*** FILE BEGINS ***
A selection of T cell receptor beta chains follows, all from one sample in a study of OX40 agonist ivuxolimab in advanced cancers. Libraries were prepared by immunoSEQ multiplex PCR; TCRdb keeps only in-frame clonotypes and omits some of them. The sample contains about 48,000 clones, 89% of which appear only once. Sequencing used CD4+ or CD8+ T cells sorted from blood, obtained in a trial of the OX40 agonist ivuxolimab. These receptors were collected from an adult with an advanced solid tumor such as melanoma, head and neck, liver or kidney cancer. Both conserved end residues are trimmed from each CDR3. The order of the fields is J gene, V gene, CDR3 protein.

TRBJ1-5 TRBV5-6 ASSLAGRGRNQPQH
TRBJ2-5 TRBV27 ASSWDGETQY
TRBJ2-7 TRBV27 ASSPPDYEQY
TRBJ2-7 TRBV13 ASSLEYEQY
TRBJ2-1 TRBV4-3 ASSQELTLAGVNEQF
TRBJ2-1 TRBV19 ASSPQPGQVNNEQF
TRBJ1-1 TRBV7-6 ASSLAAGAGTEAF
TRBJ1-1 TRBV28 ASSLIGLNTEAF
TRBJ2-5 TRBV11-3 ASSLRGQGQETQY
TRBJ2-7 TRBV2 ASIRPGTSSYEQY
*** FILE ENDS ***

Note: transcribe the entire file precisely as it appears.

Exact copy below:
A selection of T cell receptor beta chains follows, all from one sample in a study of OX40 agonist ivuxolimab in advanced cancers. Libraries were prepared by immunoSEQ multiplex PCR; TCRdb keeps only in-frame clonotypes and omits some of them. The sample contains about 48,000 clones, 89% of which appear only once. Sequencing used CD4+ or CD8+ T cells sorted from blood, obtained in a trial of the OX40 agonist ivuxolimab. These receptors were collected from an adult with an advanced solid tumor such as melanoma, head and neck, liver or kidney cancer. Both conserved end residues are trimmed from each CDR3. The order of the fields is J gene, V gene, CDR3 protein.

TRBJ1-5 TRBV5-6 ASSLAGRGRNQPQH
TRBJ2-5 TRBV27 ASSWDGETQY
TRBJ2-7 TRBV27 ASSPPDYEQY
TRBJ2-7 TRBV13 ASSLEYEQY
TRBJ2-1 TRBV4-3 ASSQELTLAGVNEQF
TRBJ2-1 TRBV19 ASSPQPGQVNNEQF
TRBJ1-1 TRBV7-6 ASSLAAGAGTEAF
TRBJ1-1 TRBV28 ASSLIGLNTEAF
TRBJ2-5 TRBV11-3 ASSLRGQGQETQY
TRBJ2-7 TRBV2 ASIRPGTSSYEQY